Whilst discussion in the Oz media has shifted to how David Hicks is to be imprisoned in Australia and what risk, if any, he poses when released, the LA Times reports on the reaction in the US, at least from some, to the Hicks "trial":
"The first war-crimes trial here drew outrage Saturday from legal experts who described it as a perversion of the rule of law that may fatally discredit the Pentagon's already disparaged handling of terrorism suspects.
Australian detainee David Hicks, whom prosecutors cast as a highly trained and dangerous Al Qaeda operative, will be out of prison before the year ends because of a secret deal cut by the Bush administration appointee overseeing the military commissions.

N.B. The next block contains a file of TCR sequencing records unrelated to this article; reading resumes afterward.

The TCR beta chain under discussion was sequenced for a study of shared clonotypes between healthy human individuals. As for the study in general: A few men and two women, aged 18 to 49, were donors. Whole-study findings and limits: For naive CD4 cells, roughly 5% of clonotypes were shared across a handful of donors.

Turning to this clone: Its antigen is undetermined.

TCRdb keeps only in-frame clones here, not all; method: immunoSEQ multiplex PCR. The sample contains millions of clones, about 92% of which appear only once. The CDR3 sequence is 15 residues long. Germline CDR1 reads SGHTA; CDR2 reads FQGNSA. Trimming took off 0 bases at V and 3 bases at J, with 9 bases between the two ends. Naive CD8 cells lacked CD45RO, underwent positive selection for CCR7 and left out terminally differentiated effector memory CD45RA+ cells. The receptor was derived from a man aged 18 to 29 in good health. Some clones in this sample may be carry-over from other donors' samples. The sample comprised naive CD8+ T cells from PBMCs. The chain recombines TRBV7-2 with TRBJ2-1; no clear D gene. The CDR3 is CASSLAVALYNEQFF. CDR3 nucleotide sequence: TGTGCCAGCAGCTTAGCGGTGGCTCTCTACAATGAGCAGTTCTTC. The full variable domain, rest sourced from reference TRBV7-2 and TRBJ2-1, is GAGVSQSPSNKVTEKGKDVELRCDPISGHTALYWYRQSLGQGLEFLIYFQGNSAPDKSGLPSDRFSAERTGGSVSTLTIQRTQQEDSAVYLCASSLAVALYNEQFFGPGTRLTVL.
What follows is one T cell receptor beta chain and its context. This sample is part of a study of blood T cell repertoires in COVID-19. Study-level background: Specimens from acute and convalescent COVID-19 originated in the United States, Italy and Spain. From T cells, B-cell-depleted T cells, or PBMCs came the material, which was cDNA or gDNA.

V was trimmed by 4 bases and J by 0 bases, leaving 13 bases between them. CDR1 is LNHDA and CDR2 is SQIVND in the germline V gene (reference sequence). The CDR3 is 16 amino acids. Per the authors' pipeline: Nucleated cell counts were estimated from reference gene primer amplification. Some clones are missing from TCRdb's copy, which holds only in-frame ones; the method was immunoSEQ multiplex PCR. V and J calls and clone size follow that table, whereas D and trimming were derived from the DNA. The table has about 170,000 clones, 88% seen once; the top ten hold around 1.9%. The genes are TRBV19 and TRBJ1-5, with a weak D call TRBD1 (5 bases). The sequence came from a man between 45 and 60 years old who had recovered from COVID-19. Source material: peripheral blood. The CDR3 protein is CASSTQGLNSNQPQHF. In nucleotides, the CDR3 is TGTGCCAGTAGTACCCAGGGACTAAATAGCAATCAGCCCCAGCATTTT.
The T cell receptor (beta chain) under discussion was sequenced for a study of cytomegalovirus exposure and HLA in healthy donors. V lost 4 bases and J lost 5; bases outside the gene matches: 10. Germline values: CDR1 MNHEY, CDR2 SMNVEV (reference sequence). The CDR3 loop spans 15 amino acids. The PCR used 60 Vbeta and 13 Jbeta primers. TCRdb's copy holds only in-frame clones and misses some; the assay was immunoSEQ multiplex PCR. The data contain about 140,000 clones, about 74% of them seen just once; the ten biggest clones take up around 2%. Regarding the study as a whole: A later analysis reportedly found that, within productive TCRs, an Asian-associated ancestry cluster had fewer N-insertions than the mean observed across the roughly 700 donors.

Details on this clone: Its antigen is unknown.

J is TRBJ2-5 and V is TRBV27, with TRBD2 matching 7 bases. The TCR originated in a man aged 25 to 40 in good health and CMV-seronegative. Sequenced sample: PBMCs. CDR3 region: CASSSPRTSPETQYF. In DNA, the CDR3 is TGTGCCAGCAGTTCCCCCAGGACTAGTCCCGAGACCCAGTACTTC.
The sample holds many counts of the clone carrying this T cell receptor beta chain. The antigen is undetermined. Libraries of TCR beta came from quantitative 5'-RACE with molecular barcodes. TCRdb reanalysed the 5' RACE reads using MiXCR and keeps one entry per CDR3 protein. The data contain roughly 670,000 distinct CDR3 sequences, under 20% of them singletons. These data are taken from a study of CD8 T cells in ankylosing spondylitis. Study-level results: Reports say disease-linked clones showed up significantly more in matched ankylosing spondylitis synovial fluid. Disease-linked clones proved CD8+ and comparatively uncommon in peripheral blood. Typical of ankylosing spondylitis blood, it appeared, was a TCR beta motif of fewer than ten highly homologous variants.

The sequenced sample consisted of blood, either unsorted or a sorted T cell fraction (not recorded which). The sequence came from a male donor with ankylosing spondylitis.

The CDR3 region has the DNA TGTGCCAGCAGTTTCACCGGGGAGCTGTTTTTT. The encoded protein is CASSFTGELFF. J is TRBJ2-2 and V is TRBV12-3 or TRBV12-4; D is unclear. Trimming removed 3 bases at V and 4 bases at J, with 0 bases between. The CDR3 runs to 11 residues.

The jury went through the motions: The panel of senior military officers flew in from around the world, deliberated for two hours and sentenced Hicks — who had entered a guilty plea — to what they'd been told was the maximum term of seven years.
But the person overseeing the tribunals, veteran Defense Department lawyer Susan J. Crawford, had bypassed the prosecution and cut a pretrial deal directly with the defense to suspend all but nine months of any sentence rendered in exchange for the guilty plea."